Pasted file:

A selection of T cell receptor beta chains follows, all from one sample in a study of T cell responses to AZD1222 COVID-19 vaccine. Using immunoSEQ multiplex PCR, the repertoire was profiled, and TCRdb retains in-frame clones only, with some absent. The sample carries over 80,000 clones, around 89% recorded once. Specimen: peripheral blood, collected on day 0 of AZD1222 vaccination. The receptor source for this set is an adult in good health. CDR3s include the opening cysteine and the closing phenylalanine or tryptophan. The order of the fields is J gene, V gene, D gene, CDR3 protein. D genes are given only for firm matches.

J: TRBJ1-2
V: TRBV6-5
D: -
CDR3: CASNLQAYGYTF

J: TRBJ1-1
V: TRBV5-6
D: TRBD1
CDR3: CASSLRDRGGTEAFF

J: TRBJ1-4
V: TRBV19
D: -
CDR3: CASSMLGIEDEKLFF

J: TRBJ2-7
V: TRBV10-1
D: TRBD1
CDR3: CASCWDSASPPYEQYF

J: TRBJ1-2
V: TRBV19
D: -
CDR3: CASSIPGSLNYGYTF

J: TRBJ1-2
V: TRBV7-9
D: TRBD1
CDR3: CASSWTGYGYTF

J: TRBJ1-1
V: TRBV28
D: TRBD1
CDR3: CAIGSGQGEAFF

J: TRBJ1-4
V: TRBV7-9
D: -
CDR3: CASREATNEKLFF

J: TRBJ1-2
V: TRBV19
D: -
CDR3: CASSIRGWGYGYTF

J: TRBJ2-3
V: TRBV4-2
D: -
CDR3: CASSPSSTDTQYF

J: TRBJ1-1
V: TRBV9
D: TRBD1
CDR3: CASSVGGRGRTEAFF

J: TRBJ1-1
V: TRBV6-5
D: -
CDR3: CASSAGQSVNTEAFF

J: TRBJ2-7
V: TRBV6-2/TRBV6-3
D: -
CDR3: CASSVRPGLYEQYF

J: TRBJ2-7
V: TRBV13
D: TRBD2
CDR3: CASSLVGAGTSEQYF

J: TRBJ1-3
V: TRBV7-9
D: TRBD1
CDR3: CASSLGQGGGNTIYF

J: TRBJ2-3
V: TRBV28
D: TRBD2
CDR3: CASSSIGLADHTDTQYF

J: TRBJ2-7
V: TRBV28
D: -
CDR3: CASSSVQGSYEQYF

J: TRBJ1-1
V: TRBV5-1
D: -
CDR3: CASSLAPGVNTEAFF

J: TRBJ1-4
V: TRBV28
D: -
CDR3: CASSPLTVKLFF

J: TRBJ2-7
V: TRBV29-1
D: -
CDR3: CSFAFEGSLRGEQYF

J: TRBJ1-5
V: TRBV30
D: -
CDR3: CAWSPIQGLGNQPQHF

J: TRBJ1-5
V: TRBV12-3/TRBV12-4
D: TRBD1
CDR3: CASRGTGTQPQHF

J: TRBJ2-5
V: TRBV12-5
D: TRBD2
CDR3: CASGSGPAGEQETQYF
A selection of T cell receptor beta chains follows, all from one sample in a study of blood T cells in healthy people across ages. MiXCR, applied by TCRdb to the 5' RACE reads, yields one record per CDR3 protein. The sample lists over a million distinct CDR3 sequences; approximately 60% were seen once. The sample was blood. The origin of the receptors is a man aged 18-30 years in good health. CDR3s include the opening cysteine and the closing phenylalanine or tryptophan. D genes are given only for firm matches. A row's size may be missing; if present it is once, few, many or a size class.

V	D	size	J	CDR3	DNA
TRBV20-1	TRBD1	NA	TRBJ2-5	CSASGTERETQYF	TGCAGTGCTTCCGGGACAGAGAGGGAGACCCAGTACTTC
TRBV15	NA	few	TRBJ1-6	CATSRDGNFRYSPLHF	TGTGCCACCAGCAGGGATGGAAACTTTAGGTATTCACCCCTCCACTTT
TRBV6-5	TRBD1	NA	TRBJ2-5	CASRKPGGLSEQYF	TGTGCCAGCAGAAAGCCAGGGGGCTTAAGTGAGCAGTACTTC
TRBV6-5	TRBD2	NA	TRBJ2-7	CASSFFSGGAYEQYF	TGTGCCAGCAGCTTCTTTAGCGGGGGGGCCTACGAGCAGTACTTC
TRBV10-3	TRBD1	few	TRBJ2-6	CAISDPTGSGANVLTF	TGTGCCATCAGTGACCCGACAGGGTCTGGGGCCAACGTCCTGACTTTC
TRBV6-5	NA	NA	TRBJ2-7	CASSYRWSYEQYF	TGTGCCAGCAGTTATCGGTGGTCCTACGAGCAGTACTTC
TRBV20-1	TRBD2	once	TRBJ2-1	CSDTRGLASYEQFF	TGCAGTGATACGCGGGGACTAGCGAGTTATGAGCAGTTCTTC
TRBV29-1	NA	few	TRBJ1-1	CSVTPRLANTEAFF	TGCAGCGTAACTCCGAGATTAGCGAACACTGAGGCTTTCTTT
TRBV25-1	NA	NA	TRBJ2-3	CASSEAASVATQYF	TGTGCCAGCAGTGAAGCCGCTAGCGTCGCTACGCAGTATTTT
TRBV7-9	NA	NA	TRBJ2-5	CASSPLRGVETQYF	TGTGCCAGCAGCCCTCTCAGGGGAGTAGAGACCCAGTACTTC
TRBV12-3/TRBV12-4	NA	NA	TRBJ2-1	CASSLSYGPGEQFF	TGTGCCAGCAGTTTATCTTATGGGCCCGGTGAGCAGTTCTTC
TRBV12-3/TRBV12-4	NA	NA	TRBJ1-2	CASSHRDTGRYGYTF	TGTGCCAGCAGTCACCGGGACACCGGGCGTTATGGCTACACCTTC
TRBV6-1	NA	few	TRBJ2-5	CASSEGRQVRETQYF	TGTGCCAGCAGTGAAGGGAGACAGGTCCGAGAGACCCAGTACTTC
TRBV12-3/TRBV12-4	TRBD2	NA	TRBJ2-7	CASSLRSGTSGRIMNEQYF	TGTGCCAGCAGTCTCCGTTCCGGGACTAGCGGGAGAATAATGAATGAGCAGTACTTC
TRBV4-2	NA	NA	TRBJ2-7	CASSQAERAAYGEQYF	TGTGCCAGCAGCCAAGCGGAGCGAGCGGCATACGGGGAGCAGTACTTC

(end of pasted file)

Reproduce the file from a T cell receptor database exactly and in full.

A selection of T cell receptor beta chains follows, all from one sample in a study of T cell responses to AZD1222 COVID-19 vaccine. Using immunoSEQ multiplex PCR, the repertoire was profiled, and TCRdb retains in-frame clones only, with some absent. The sample carries over 80,000 clones, around 89% recorded once. Specimen: peripheral blood, collected on day 0 of AZD1222 vaccination. The receptor source for this set is an adult in good health. CDR3s include the opening cysteine and the closing phenylalanine or tryptophan. The order of the fields is J gene, V gene, D gene, CDR3 protein. D genes are given only for firm matches.

J: TRBJ1-2
V: TRBV6-5
D: -
CDR3: CASNLQAYGYTF

J: TRBJ1-1
V: TRBV5-6
D: TRBD1
CDR3: CASSLRDRGGTEAFF

J: TRBJ1-4
V: TRBV19
D: -
CDR3: CASSMLGIEDEKLFF

J: TRBJ2-7
V: TRBV10-1
D: TRBD1
CDR3: CASCWDSASPPYEQYF

J: TRBJ1-2
V: TRBV19
D: -
CDR3: CASSIPGSLNYGYTF

J: TRBJ1-2
V: TRBV7-9
D: TRBD1
CDR3: CASSWTGYGYTF

J: TRBJ1-1
V: TRBV28
D: TRBD1
CDR3: CAIGSGQGEAFF

J: TRBJ1-4
V: TRBV7-9
D: -
CDR3: CASREATNEKLFF

J: TRBJ1-2
V: TRBV19
D: -
CDR3: CASSIRGWGYGYTF

J: TRBJ2-3
V: TRBV4-2
D: -
CDR3: CASSPSSTDTQYF

J: TRBJ1-1
V: TRBV9
D: TRBD1
CDR3: CASSVGGRGRTEAFF

J: TRBJ1-1
V: TRBV6-5
D: -
CDR3: CASSAGQSVNTEAFF

J: TRBJ2-7
V: TRBV6-2/TRBV6-3
D: -
CDR3: CASSVRPGLYEQYF

J: TRBJ2-7
V: TRBV13
D: TRBD2
CDR3: CASSLVGAGTSEQYF

J: TRBJ1-3
V: TRBV7-9
D: TRBD1
CDR3: CASSLGQGGGNTIYF

J: TRBJ2-3
V: TRBV28
D: TRBD2
CDR3: CASSSIGLADHTDTQYF

J: TRBJ2-7
V: TRBV28
D: -
CDR3: CASSSVQGSYEQYF

J: TRBJ1-1
V: TRBV5-1
D: -
CDR3: CASSLAPGVNTEAFF

J: TRBJ1-4
V: TRBV28
D: -
CDR3: CASSPLTVKLFF

J: TRBJ2-7
V: TRBV29-1
D: -
CDR3: CSFAFEGSLRGEQYF

J: TRBJ1-5
V: TRBV30
D: -
CDR3: CAWSPIQGLGNQPQHF

J: TRBJ1-5
V: TRBV12-3/TRBV12-4
D: TRBD1
CDR3: CASRGTGTQPQHF

J: TRBJ2-5
V: TRBV12-5
D: TRBD2
CDR3: CASGSGPAGEQETQYF
A selection of T cell receptor beta chains follows, all from one sample in a study of blood T cells in healthy people across ages. MiXCR, applied by TCRdb to the 5' RACE reads, yields one record per CDR3 protein. The sample lists over a million distinct CDR3 sequences; approximately 60% were seen once. The sample was blood. The origin of the receptors is a man aged 18-30 years in good health. CDR3s include the opening cysteine and the closing phenylalanine or tryptophan. D genes are given only for firm matches. A row's size may be missing; if present it is once, few, many or a size class.

V	D	size	J	CDR3	DNA
TRBV20-1	TRBD1	NA	TRBJ2-5	CSASGTERETQYF	TGCAGTGCTTCCGGGACAGAGAGGGAGACCCAGTACTTC
TRBV15	NA	few	TRBJ1-6	CATSRDGNFRYSPLHF	TGTGCCACCAGCAGGGATGGAAACTTTAGGTATTCACCCCTCCACTTT
TRBV6-5	TRBD1	NA	TRBJ2-5	CASRKPGGLSEQYF	TGTGCCAGCAGAAAGCCAGGGGGCTTAAGTGAGCAGTACTTC
TRBV6-5	TRBD2	NA	TRBJ2-7	CASSFFSGGAYEQYF	TGTGCCAGCAGCTTCTTTAGCGGGGGGGCCTACGAGCAGTACTTC
TRBV10-3	TRBD1	few	TRBJ2-6	CAISDPTGSGANVLTF	TGTGCCATCAGTGACCCGACAGGGTCTGGGGCCAACGTCCTGACTTTC
TRBV6-5	NA	NA	TRBJ2-7	CASSYRWSYEQYF	TGTGCCAGCAGTTATCGGTGGTCCTACGAGCAGTACTTC
TRBV20-1	TRBD2	once	TRBJ2-1	CSDTRGLASYEQFF	TGCAGTGATACGCGGGGACTAGCGAGTTATGAGCAGTTCTTC
TRBV29-1	NA	few	TRBJ1-1	CSVTPRLANTEAFF	TGCAGCGTAACTCCGAGATTAGCGAACACTGAGGCTTTCTTT
TRBV25-1	NA	NA	TRBJ2-3	CASSEAASVATQYF	TGTGCCAGCAGTGAAGCCGCTAGCGTCGCTACGCAGTATTTT
TRBV7-9	NA	NA	TRBJ2-5	CASSPLRGVETQYF	TGTGCCAGCAGCCCTCTCAGGGGAGTAGAGACCCAGTACTTC
TRBV12-3/TRBV12-4	NA	NA	TRBJ2-1	CASSLSYGPGEQFF	TGTGCCAGCAGTTTATCTTATGGGCCCGGTGAGCAGTTCTTC
TRBV12-3/TRBV12-4	NA	NA	TRBJ1-2	CASSHRDTGRYGYTF	TGTGCCAGCAGTCACCGGGACACCGGGCGTTATGGCTACACCTTC
TRBV6-1	NA	few	TRBJ2-5	CASSEGRQVRETQYF	TGTGCCAGCAGTGAAGGGAGACAGGTCCGAGAGACCCAGTACTTC
TRBV12-3/TRBV12-4	TRBD2	NA	TRBJ2-7	CASSLRSGTSGRIMNEQYF	TGTGCCAGCAGTCTCCGTTCCGGGACTAGCGGGAGAATAATGAATGAGCAGTACTTC
TRBV4-2	NA	NA	TRBJ2-7	CASSQAERAAYGEQYF	TGTGCCAGCAGCCAAGCGGAGCGAGCGGCATACGGGGAGCAGTACTTC